While I was taking pictures, near the end of my film, the camera stopped allowing me to snap any shots. The screen is blank regardless if it's on or off, except that the film is flashing. My first instinct was that the batteries were dead, but I just replaced them, and it's still not working. I've pressed the P button above the on/off switch, and it resets it for a second, while making a mechanical rewinding sound.
Help me please. How do I get my camera back up and running?
Sounds like the batteries went dead, and the internal lithium memory battery was already dead, causing it to forget the settings. install fresh batteries, and reset the ISO of youtr film by holding down the ISO button, and pressing the up/down buttons behind the shutter release. That should return it to normal, but you will have the same problem again whenever you are changing the batteries until you replace the lithium cell. To change the lithium cell, remove tha battery pack, and open the metal plate in the camera's battery compartment. The cell is a lithium CR 2016.
If that does not fix it, you may have a broken camera.
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Is the ERR blinking, and is there an additional blinking E on the display? If so, the film is not loaded properly. The film is supposed to advance all the way to the take-up spool upon loading. The camera then "rewinds" one frame at a time as you take pictures. This way the camera knows exactly how many shots are left on the roll. Also, if the back is accidentally opened, the shots already taken are already in the can and won't be ruined. If you need a manual, you may download a copy here. Try cleaning the battery contacts and see whether the battery reads full with no film in the camera. If problems persists, feel free to reply to this post and give any additional details.
You may have hit the end of the film. Rewind the film back to the spool until the very end gets back in the shell.
If you think you still have unexposed film do the following.
Rewind about 1-2 full rotations.
Cover the lens using the cap. We're doing this so that step 2.3 will not spoil your last pictures.
Take 2 shots (with the lens cover).
This time the button at the button should have popped out.
That same problem popped up on mine about three months ago after I put new film in it. I was only able to get a few shots out of it before HELP appeared in the window. Then everything locked up. I was able to reset the HELP by taking out the battery momentarily, but the problem reappeared. Also, after that, my pictures were mostly blank.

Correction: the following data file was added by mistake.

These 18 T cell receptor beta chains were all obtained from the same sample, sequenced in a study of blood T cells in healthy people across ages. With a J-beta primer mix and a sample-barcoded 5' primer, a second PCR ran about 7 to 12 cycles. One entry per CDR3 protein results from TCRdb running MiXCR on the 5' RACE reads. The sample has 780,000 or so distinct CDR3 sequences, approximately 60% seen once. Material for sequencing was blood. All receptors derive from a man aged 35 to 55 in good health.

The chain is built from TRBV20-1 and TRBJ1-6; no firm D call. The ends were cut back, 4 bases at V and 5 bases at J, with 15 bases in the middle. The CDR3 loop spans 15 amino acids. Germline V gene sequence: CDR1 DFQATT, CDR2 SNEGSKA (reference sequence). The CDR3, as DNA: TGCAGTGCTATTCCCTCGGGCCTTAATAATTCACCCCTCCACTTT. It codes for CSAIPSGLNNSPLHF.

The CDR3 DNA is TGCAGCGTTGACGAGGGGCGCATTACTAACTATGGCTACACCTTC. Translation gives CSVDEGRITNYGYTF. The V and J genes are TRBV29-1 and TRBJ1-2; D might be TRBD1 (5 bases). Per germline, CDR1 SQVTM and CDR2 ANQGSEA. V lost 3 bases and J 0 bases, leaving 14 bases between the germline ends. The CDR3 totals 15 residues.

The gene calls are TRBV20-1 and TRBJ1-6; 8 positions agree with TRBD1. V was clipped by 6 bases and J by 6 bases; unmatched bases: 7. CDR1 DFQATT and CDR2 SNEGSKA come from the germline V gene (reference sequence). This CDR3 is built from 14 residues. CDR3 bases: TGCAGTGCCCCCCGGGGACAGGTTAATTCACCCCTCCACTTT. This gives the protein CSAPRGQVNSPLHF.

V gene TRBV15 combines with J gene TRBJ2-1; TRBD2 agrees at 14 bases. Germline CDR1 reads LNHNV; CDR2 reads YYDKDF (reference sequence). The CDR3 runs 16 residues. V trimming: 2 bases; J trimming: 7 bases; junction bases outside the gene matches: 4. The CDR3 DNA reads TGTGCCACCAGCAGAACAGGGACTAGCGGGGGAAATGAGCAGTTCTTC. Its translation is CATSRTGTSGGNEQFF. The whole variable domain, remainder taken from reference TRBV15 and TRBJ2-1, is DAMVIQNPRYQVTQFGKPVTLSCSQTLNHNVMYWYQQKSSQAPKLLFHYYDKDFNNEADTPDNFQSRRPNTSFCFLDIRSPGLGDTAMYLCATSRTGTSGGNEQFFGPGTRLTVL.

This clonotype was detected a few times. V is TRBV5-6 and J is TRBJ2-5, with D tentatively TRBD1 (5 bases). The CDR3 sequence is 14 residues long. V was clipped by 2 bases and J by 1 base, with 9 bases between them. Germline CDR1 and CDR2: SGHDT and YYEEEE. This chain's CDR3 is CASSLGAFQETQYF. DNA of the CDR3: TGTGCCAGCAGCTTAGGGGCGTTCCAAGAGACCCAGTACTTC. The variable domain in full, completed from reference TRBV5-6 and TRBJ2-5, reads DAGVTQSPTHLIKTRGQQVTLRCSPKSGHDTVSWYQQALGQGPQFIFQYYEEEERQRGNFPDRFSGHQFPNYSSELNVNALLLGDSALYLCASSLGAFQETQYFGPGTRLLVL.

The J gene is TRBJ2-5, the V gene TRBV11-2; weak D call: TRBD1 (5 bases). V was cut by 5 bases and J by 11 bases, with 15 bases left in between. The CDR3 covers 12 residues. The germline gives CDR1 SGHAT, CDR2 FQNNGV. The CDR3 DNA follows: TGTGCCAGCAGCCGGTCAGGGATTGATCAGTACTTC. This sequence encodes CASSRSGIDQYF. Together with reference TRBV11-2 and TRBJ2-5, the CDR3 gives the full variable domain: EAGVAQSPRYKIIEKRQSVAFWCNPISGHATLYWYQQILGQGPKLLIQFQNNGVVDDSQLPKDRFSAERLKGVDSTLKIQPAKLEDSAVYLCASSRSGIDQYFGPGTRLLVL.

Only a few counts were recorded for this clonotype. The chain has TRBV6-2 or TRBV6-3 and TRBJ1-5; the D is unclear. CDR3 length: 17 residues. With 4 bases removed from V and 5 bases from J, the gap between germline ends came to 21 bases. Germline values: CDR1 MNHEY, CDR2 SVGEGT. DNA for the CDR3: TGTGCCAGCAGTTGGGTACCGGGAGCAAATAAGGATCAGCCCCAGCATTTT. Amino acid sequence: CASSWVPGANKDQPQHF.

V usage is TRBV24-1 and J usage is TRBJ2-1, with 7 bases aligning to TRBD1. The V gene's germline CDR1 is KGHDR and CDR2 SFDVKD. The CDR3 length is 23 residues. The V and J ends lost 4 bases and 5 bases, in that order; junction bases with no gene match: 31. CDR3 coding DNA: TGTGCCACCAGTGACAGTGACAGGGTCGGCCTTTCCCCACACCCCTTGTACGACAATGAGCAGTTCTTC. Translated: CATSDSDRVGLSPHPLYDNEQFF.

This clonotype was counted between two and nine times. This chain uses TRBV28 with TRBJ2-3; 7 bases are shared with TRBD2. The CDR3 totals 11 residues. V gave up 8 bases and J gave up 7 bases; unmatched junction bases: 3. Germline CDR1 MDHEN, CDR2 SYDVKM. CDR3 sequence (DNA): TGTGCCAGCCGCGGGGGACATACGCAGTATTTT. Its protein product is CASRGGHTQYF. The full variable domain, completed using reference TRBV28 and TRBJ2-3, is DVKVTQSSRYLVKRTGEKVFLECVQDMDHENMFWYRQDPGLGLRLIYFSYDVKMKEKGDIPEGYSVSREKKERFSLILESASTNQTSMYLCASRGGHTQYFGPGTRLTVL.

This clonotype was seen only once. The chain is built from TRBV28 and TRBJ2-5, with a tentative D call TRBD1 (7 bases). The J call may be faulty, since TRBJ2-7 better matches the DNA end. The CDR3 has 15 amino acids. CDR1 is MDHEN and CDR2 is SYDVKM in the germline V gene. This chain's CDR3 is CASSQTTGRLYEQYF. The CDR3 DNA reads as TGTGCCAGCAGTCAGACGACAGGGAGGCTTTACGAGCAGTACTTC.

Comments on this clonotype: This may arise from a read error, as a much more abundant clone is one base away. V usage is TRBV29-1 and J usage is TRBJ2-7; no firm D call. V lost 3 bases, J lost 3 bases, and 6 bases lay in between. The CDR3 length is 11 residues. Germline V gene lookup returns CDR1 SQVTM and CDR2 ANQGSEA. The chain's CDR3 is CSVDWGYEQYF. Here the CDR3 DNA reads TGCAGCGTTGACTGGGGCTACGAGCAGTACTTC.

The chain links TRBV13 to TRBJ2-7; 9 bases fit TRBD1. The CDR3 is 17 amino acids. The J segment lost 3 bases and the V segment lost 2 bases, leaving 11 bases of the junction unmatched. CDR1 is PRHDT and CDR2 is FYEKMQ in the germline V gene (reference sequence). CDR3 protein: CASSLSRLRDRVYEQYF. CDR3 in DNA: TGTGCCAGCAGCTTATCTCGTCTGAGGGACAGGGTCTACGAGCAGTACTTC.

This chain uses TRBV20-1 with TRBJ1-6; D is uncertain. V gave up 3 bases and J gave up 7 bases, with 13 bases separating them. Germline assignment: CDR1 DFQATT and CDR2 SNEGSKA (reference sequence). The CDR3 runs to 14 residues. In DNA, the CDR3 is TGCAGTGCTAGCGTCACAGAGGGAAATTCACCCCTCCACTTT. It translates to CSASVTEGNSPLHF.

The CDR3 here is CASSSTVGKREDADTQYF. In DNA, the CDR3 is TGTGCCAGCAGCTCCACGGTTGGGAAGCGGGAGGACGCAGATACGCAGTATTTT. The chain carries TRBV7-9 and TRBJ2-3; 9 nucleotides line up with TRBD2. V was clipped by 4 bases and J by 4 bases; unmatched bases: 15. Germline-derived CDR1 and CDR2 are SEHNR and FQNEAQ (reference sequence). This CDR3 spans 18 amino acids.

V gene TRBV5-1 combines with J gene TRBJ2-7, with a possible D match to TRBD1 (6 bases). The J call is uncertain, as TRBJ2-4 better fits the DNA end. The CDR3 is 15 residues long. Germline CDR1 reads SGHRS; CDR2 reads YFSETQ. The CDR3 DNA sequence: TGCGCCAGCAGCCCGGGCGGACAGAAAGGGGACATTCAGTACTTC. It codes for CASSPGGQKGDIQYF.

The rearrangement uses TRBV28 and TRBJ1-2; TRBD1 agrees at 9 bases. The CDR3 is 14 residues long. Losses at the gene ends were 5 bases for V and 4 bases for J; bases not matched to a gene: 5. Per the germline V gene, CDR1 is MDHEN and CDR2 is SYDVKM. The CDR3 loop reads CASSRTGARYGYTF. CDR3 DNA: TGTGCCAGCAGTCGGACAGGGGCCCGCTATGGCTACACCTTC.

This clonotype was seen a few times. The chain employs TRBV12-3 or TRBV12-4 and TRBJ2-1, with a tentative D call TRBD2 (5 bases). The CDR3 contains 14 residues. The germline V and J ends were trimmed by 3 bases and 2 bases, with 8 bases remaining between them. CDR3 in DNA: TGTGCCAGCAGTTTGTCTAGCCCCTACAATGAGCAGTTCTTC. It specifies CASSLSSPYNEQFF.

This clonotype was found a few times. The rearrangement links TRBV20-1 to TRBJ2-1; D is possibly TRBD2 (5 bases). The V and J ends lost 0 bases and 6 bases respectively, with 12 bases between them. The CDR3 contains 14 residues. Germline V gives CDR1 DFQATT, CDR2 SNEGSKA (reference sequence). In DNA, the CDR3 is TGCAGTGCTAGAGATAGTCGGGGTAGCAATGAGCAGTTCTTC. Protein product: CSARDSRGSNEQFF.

I opened up the back and found that one of the four thin metal shutter "flaps" had popped out and was jammed out of place. I probably snagged it with my fingernail when I loaded the film. I was able to tuck it back in place and now the HELP problem is gone.
Haven't taken any pics yet, but I'm hopeful. BTW, it also fixed my built-in flash, which had stopped working, also.
The frame counter will read at least the number of frames the film should have. If the camera will no longer 'fire', the film has probably come to an end. Rewind the film and take it out normally. You'll notice if the film is no completely exposed since the rewind time is relatevily short. Anyway, it's better to have a few pictures than no pictures at all.
Part of the problem is how much light is passed through the lens to the AF sensors below the mirror. The camera wants to confirm focus before allowing the shot. If not enough light for the sensor to confirm, no release!!
Suggestions: 1. pick sunny days to shoot. I know, birds don't care how sunny it is. 2. Push the button on the front, and put the camera in Manual focus mode. Focus it yourself, and take yer shot. 3. Get a lens that passes more light. On the lens you will see a 1:4-5.6 or something similar. it may have the letter f/4.5-5.6. This relates to how much light the lens passes to the film and sensors. Lower numbers mean more light passes. Hence a 2.8 passes more that a 5.6. You should be able to find a lens in the 70-200mm range with 2.8 rating on Ebay. Max light transmission varies with the lens extension. More light will pass at the shorter 70mm than at the 200 end, even if the lens is wide open the entire time. Note the 4-5.6. There are 2.8-4 lenses and there are lenses that are 2.8 for all focal lengths, but they are much higher in price.
Make sure when you load your film, that the cogs are actually winding the film. Many a roll has been "shot" with the film ever advancing. If you see what your taking, that is really about all that it could be.
you should have at least 6in. of exposed film from the film canister to the take-up spool unless you loaded the film in total darkness.
open the back cover to make sure the shutter is working, reload and give it another try.
Chances are the film had quite a bit of curl to it (often a sign of old film) and it was not pulled over quite far enough during auto loading, or perhaps too far and it had too much slack that the take up reel never grabbed it to advance it thru. You're not the first one this has happened to as the auto load is not as reliable as the older style where you had to load the film leader through a slot in the take up reel.
I would suggest you buy an off-brand roll of 12 or 24 exposures. Run it through the camera taking snaps of anything -- but make sure you vary the lighting, ISO, shutter speed, aperture, etc. as you snap the pics. Don't worry too much about composition. This roll is a quick test, NOT for photos to keep.
Have the film developed and then follow-up with comments on the results. I'll gladly assist you further at that time. Char1ieJ